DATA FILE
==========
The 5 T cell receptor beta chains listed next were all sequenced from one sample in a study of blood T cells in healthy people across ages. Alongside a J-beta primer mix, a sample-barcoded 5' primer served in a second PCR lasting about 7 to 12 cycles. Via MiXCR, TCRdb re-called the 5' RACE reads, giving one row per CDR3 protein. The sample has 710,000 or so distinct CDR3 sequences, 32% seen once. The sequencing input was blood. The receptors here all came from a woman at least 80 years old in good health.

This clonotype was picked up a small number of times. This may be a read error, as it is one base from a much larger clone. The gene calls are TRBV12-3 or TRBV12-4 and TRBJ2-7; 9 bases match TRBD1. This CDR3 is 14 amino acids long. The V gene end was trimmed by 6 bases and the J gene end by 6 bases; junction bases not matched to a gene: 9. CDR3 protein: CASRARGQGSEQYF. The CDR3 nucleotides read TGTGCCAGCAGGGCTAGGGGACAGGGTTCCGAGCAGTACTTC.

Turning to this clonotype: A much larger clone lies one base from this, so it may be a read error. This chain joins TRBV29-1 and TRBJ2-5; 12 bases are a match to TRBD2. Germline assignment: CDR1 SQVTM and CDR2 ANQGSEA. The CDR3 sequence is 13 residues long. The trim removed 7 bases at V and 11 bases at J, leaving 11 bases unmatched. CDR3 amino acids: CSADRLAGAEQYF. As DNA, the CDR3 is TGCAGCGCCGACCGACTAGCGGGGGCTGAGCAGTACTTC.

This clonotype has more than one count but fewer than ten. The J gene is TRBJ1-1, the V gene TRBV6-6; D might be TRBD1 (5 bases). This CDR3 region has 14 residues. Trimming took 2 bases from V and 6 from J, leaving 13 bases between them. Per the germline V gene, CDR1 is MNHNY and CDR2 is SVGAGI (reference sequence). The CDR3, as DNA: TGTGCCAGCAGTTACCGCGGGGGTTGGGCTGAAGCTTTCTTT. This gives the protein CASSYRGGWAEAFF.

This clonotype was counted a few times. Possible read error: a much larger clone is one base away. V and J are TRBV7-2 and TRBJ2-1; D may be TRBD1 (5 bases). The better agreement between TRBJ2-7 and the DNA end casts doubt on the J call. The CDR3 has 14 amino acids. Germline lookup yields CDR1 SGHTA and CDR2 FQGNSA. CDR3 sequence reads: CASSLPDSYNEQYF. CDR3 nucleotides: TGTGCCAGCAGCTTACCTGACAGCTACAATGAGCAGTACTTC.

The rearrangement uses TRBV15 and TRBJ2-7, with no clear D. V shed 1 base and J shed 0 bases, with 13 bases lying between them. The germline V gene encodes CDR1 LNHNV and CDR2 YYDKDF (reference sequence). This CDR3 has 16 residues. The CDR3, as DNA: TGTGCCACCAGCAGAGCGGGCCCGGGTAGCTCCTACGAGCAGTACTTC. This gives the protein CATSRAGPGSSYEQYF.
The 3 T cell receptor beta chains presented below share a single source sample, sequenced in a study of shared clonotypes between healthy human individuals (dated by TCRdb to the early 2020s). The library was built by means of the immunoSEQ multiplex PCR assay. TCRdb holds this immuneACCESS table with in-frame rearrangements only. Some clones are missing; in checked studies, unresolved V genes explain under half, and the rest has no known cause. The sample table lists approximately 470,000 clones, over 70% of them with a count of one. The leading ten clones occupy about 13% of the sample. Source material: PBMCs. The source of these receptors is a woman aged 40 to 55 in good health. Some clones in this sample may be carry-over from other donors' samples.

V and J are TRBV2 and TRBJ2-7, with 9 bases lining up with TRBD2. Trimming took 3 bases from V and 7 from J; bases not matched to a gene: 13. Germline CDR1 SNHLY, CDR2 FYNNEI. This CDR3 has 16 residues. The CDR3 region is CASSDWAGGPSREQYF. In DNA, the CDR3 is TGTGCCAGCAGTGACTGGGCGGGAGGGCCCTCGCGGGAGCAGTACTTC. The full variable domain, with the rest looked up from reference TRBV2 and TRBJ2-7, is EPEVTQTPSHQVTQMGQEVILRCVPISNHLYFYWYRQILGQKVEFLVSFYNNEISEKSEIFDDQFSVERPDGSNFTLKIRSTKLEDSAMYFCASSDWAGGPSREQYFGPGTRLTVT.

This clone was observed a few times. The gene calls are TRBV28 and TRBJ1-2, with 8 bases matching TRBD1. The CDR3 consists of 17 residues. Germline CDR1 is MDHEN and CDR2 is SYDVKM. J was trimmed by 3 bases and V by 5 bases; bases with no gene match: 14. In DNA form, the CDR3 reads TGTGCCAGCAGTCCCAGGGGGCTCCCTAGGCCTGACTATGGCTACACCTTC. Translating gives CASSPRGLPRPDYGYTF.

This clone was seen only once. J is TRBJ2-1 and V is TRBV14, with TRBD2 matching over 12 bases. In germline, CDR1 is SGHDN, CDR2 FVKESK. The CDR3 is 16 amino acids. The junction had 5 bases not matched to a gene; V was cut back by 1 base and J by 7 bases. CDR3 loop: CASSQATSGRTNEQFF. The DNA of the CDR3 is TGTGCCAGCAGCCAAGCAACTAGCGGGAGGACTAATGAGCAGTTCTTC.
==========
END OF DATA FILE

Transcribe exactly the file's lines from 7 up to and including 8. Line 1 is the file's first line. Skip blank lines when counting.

The 3 T cell receptor beta chains presented below share a single source sample, sequenced in a study of shared clonotypes between healthy human individuals (dated by TCRdb to the early 2020s). The library was built by means of the immunoSEQ multiplex PCR assay. TCRdb holds this immuneACCESS table with in-frame rearrangements only. Some clones are missing; in checked studies, unresolved V genes explain under half, and the rest has no known cause. The sample table lists approximately 470,000 clones, over 70% of them with a count of one. The leading ten clones occupy about 13% of the sample. Source material: PBMCs. The source of these receptors is a woman aged 40 to 55 in good health. Some clones in this sample may be carry-over from other donors' samples.

V and J are TRBV2 and TRBJ2-7, with 9 bases lining up with TRBD2. Trimming took 3 bases from V and 7 from J; bases not matched to a gene: 13. Germline CDR1 SNHLY, CDR2 FYNNEI. This CDR3 has 16 residues. The CDR3 region is CASSDWAGGPSREQYF. In DNA, the CDR3 is TGTGCCAGCAGTGACTGGGCGGGAGGGCCCTCGCGGGAGCAGTACTTC. The full variable domain, with the rest looked up from reference TRBV2 and TRBJ2-7, is EPEVTQTPSHQVTQMGQEVILRCVPISNHLYFYWYRQILGQKVEFLVSFYNNEISEKSEIFDDQFSVERPDGSNFTLKIRSTKLEDSAMYFCASSDWAGGPSREQYFGPGTRLTVT.